Getting Started

Poker is a card game enjoyed by millions of people throughout the world. Nowadays, internet sites offer an opportunity to play in the comfort of your own home.

Poker is easy to understand, taking only a small amount of time to learn how to play. Yet it is complex enough that many books and articles have been written that instruct you how to improve. Is it a game that you would enjoy? Quite likely, yes.

Do you have what it takes to be a successful poker player? Good players come in so many varieties that it would be hard to predict failure or success by looking at someone’s resume. A shoe salesperson could easily be a better poker player than the company president. Even though there is some mathematics connected with poker, one very seldom has to do math while playing. Since a hand’s chance of winning is based partly on the odds, a feel for the odds is needed, but it is based a lot more on memory than doing arithmetic.

One trait strongly associated with poker success is discipline. The essence of poker is betting that your cards are better than the opponent’s, but if you play many hands and the opponent plays only a few, the one’s he selects figure to be better on the average than the one’s you select. You want to play only the hands that have a high prospect of success. Frankly, quite a few people who are good at poker are not disciplined in eating, drinking, or tobacco use, but have learned to be fussy in their choice of which poker hands to play. So you cannot just look at someone and know if they have sufficient discipline to be a good poker player.

Integral to enjoying the game is a reward for winning and a penalty for losing. Often this is monetary, which has led poker to frequently being a gambling game. Yet an incentive such as getting points toward a goal will have the same general effect, causing the player to aim at a net win rather than playing every hand, good or bad.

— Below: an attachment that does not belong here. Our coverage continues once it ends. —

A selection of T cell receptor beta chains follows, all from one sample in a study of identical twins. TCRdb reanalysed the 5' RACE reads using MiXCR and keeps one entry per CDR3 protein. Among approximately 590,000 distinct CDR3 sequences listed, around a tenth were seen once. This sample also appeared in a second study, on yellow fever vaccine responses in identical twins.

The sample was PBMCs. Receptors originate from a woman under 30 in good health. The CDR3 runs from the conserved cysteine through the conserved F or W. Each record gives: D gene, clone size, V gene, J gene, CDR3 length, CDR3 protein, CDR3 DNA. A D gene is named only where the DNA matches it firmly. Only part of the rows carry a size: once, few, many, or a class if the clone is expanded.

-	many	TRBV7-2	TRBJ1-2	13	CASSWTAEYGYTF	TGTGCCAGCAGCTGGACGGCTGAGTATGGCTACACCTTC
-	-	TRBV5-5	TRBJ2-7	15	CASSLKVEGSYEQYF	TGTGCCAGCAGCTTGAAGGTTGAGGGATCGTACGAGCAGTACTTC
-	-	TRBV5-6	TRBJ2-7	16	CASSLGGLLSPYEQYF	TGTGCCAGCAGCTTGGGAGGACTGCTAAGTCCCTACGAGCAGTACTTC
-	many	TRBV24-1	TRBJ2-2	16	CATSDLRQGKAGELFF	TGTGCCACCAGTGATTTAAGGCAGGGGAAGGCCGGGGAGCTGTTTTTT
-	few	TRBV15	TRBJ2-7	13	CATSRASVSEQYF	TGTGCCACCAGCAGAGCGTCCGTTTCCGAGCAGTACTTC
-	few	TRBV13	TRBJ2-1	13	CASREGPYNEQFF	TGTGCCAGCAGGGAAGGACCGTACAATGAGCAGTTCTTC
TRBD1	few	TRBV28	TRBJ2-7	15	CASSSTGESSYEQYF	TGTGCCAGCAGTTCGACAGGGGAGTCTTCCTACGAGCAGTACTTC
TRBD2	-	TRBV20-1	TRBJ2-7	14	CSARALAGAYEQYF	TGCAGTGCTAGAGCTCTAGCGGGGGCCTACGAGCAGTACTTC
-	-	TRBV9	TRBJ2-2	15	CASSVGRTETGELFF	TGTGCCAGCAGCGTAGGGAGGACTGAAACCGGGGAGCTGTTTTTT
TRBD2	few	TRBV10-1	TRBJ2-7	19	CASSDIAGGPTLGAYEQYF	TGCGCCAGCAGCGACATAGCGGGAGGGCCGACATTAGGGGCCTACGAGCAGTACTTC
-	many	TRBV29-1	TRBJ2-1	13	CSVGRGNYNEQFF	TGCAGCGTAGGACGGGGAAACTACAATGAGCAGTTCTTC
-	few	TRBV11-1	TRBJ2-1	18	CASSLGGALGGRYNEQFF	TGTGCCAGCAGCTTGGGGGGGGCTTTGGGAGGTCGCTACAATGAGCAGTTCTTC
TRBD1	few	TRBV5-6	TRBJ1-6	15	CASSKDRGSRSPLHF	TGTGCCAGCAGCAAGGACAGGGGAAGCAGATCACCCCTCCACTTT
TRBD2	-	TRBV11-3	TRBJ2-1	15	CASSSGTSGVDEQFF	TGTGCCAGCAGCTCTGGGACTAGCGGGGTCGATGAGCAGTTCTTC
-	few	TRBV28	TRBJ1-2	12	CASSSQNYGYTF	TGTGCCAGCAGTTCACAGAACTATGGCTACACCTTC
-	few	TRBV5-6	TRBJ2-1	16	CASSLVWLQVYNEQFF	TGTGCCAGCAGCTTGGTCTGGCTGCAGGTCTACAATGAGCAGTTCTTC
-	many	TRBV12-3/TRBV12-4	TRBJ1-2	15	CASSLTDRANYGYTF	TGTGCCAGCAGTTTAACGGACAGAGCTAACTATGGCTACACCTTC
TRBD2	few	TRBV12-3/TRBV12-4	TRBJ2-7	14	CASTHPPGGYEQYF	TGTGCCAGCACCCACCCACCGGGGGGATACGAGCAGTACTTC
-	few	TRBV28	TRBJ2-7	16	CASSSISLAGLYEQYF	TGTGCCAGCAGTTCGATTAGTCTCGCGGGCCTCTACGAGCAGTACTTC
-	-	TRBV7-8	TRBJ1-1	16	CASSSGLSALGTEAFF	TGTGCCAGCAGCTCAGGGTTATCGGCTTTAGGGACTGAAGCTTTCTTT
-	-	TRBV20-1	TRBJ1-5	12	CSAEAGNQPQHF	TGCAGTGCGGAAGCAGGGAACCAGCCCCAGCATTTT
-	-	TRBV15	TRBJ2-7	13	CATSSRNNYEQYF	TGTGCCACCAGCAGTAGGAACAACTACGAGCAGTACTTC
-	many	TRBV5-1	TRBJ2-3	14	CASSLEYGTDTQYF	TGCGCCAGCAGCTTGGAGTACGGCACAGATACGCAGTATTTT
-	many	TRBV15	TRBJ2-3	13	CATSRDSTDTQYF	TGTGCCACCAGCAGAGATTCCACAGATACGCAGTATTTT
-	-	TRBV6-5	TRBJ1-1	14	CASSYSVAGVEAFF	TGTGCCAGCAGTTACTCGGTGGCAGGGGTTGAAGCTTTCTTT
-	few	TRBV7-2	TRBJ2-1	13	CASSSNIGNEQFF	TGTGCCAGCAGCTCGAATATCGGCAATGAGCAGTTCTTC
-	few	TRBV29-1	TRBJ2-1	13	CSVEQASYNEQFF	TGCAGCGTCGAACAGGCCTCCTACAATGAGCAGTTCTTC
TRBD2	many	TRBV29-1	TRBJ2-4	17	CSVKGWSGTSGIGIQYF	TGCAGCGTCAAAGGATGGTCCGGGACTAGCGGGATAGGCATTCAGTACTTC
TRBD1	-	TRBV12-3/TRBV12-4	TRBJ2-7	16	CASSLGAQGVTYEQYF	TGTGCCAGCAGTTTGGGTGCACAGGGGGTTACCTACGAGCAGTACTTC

In playing poker for money, one must be careful to put at risk only what one can afford. Although poker is an enjoyable activity for a great many people, it also can bring misery to a person who loses money that should have been spent on necessities. There are organizations that help people who have a gambling problem, but don’t let things go that far. If you play for money, manage your money responsibly.

Here is how poker is played. Your goal is to win chips. A few chips are put into the pot before the cards are dealt, so the players have an incentive to stay in. Some cards are dealt for a starting hand; then there is a betting round. If someone bets, you must match that bet to continue contending for the pot. If you like your hand–or wish to bluff–you can increase the amount of chips the others must put into the pot to stay. This is called “raising.” The players keep receiving new cards and betting afterward, until all the cards for that poker form have been dealt. When the betting is over, the players show their hands, with the highest-ranking one winning the pot. You can also win a pot by making a bet that no one wants to match. If they all fold their cards, you win.

A poker hand is always made up of your best five cards after all the betting is over. (In most poker forms, you select the best five cards out of a greater number.) The first step in playing poker is learning the relative value of the different hands. That way, you will know if you have a good hand or a bad one, and who wins at the end. Here is the scale of values, from highest to lowest. They are ranked in a manner that the harder the hand type is to get, the more it is worth.

Poker Hand Rankings

  1. Straight flush – This is five cards of the same suit in sequential rank, such as Ks Qs Js Ts 9s. Aces can be either high or low in most poker forms. Five cards of the same suit ace through ten are called a “royal flush,” which is the best possible poker hand.
  2. Four of a kind – All four cards of a certain rank (plus any other card).
    Example: 9s 9h 9d 9c 2h
  3. Full house – Three cards of one rank and two of another rank.
    Example: 7s 7h 7d 3c 3s
  4. Flush – Five cards of the same suit. Example: Ah, Qh, Jh, 9h, 2h.
  5. Straight – Five cards in sequence. Example: Ks Qd Jd Tc 9h
  6. Three of a kind – Three cards of the same rank (plus any two other cards).
    Example: 2h 2s 2d As Kh